He raced outside and looked around just as he heard the crunching roll of a dead car on a gravel road. The lights from the car illuminated between the colorful trees in the distance.
He looked around him hysterically and ducked behind the shed. Desperate, he kicked at the chain-locked door. A board came loose. He kicked another board and it became unhinged. Now able to slide them to the side, he crawled through and into the shed. The light from the post outside sent slivers of light into the long shed. The car rolled to a stop outside and he peered through the crack to see the man climb out of the car with Dominick’s suitcase in his hand.
Fists clenched he looked around him, eyes adjusting to the semi-darkness. He saw the very clear outline of several cars.
So, this is where he keeps his prizes? Oh shit! He’s going to go in there and know someone busted his equipment and know I was here.
Dominick grasped for some idea of how to get out of the mountain without the man finding him.
Okay, this guy has to get in and out of here. There’s no car outside. There are cars in here…
He studied the slivers of gleaming metal from the slats in the wooden walls. If the man used a car from in here, it would have to be the one near the door and could easily come in and out of the shed. He crept around to the driver’s door and prayed it would open. He gently swung the door open as he heard the anguished screams of the man inside the trailer who had just found the mess. Sweat beading on his forehead and dripping into his eyes, Dominick felt around the steering column to feel the key.
“Cocky son-of-a-bitch, huh?” He chuckled with excitement as he turned the key and the car started up.
Flipping it into reverse and slamming on the gas pedal, the car bolted back fast against the flimsy doors, breaking them into splinters easily. Dominick turned the wheel to head out towards the gravel road when the huge man came rushing from the trailer and rushing the side of the car. Dominick grunted as he reached over to lock the passenger door. His eyes settled on the face of the thief in the motion detector light. His skin was gray and very pale with visible veins, his eyes nearly cataract-like with their pale color, and one long deep red scar carved into his left cheek to the corner of his mouth. He could hear the man screaming as he flicked on the high beams and started up the gravel road. At least he knew that the man didn’t have a way to chase him. His own Prius was out of commission.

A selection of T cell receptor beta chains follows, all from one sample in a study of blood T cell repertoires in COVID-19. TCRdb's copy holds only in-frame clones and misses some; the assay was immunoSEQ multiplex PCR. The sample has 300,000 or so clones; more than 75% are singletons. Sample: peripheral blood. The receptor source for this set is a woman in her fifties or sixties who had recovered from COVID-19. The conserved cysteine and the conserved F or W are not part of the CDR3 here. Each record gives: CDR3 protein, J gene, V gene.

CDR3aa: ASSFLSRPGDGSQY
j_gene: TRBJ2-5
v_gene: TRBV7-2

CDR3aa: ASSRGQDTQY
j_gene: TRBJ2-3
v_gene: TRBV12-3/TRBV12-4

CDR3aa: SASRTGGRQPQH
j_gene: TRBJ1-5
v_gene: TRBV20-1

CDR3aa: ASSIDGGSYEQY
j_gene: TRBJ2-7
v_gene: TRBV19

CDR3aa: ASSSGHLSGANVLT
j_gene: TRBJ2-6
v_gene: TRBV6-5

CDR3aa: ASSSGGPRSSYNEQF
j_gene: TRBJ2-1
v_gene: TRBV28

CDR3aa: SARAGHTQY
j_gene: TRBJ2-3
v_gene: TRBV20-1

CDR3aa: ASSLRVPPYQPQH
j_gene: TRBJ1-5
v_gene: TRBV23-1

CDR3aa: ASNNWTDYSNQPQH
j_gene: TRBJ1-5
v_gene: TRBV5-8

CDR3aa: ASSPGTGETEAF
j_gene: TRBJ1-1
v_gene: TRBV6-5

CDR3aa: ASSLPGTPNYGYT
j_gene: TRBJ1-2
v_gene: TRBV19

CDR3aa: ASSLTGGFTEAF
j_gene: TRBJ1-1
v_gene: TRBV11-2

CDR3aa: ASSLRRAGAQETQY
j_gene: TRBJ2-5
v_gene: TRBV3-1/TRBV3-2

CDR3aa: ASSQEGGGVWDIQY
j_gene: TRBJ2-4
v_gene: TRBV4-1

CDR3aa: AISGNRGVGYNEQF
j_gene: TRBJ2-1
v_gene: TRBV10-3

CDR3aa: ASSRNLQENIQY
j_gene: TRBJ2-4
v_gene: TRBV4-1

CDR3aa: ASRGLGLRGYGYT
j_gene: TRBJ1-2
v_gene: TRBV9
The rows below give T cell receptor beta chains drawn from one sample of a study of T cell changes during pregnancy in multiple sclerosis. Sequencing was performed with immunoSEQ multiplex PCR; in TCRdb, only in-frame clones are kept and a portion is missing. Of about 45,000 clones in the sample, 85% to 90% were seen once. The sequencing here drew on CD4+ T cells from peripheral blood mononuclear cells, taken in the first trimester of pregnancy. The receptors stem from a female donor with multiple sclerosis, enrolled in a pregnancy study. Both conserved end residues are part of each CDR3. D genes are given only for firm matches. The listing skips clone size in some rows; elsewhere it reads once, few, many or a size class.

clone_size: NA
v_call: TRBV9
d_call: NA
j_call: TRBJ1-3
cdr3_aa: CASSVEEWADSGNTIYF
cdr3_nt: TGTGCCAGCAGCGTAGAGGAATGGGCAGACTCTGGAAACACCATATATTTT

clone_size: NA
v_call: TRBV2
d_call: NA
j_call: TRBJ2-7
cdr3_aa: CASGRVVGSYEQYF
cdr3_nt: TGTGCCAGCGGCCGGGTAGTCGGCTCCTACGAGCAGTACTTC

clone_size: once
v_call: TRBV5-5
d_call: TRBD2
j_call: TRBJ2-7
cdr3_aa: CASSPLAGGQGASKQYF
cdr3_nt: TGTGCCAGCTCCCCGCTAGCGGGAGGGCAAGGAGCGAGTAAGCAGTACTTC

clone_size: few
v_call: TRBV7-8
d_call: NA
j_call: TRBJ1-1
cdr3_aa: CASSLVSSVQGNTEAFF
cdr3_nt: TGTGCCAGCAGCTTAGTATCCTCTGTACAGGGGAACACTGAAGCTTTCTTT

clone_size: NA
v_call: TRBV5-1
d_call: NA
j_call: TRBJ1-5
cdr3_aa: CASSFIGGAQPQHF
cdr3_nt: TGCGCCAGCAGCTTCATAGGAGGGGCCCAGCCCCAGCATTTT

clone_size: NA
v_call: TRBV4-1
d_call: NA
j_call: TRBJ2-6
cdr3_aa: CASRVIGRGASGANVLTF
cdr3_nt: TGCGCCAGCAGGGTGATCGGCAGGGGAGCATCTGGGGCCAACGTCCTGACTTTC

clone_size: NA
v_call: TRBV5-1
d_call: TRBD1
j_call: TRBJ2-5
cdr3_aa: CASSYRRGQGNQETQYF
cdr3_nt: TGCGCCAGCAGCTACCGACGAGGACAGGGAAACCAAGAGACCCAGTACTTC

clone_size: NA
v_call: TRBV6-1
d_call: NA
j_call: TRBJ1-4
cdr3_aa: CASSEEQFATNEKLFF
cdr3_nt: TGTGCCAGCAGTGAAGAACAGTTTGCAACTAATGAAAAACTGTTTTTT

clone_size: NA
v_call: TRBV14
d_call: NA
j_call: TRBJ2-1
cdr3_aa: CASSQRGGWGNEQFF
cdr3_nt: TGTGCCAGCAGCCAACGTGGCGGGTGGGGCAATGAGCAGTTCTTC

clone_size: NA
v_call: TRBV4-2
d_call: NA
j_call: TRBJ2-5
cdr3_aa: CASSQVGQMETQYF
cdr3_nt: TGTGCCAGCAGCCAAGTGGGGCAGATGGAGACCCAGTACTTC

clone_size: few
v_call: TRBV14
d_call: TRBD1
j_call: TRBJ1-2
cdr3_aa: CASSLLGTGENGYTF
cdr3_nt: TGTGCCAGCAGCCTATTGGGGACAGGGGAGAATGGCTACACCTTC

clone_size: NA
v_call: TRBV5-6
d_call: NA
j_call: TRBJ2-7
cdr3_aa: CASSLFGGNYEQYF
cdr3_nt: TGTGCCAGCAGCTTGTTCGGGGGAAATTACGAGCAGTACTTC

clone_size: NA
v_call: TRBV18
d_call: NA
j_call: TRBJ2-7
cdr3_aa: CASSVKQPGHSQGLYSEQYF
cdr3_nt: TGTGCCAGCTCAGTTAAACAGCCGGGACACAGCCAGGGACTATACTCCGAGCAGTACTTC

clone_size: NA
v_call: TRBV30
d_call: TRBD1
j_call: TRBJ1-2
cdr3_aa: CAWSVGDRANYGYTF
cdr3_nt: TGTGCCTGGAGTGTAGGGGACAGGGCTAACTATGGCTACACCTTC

A sense of relief washed over him as Dominick got to the main roadway of the mountain. Go up? Go down? He knew how far away the gas station was if he went back down, but he also knew on the map that the other side of the mountain had a small foothills town. He turned and made his way back up the mountain. Just as he pulled into the roadway, the high beams from a car coming off the gravel roadway filled his rear view mirror.
Dammit! The bastard must have had another working car in the shed.
He tensed his fingers around the wheel, completely unable to consider an option to get out of this crazy chase. He really didn’t want to play this game on a mountainside. The mostly unprotected edge that overlooked the mountain’s edge taunted him. No one took this road. He learned that earlier in the evening. Although he’d spent his entire life doing all the right things to make up for his father’s wrong decisions and it maddened him to break a rule, Dominick moved his car onto the wrong side of the road that hugged the granite hillside. He went against his instincts once again by slowing down to allow the crook to pull up beside him.
Just as he did this maneuver, the man moved his car up beside Dominick’s and his grayed angry face snarled at him. Dominick gripped the wheel with sweaty fingers and took a deep breath, holding it for just one second while he tightened his gut to gather his courage and then cut his car into the man’s car. The look of shock and surprise on the ugly face distorted its features as the man struggled to keep his car on the roadway as Dominick’s bigger car guided him right off the edge of the road and into the darkness and foliage below.
Dominick willed his foot to hit the brake. He was shaking and trembling with the knowledge he’d just done such a heinous act. He wouldn’t rest to the next town until he knew the bastard was well and truly gone. He put the car into park and climbed out, rushing to the obvious damage along the foliage and peered down into the hillside where the faint glow of the car lights still shown a good 500 or more feet down. A flicker of fire licked the edges of the car and within seconds it burst into a roar of flames.
Turning back to his car, determined to stay mentally sober until he got help, Dominick climbed into the car and noticed the opened glove box. He pulled out a paper, wondering about the sap that also got his car broken down and stolen from the goon.
His fingers trembled violently as he read it in disbelief.
Dominick shook his head as he read his father’s name and address on the paper. He scrambled through his mind to remember what his mother said about his father’s condition. She explained that he’d been attacked and beaten badly and had walked many miles to help before collapsing on the roadway and was picked up by a citizen who took him to the hospital.
A moment of strange comprehension flooded Dominick. Where his father hadn’t survived the goon, Dominick had. The very lack of guidance as a kid that his father had influenced made Dominick a survivor. When it came down to the final match, his father had, in fact, taught him to make it where he himself could not.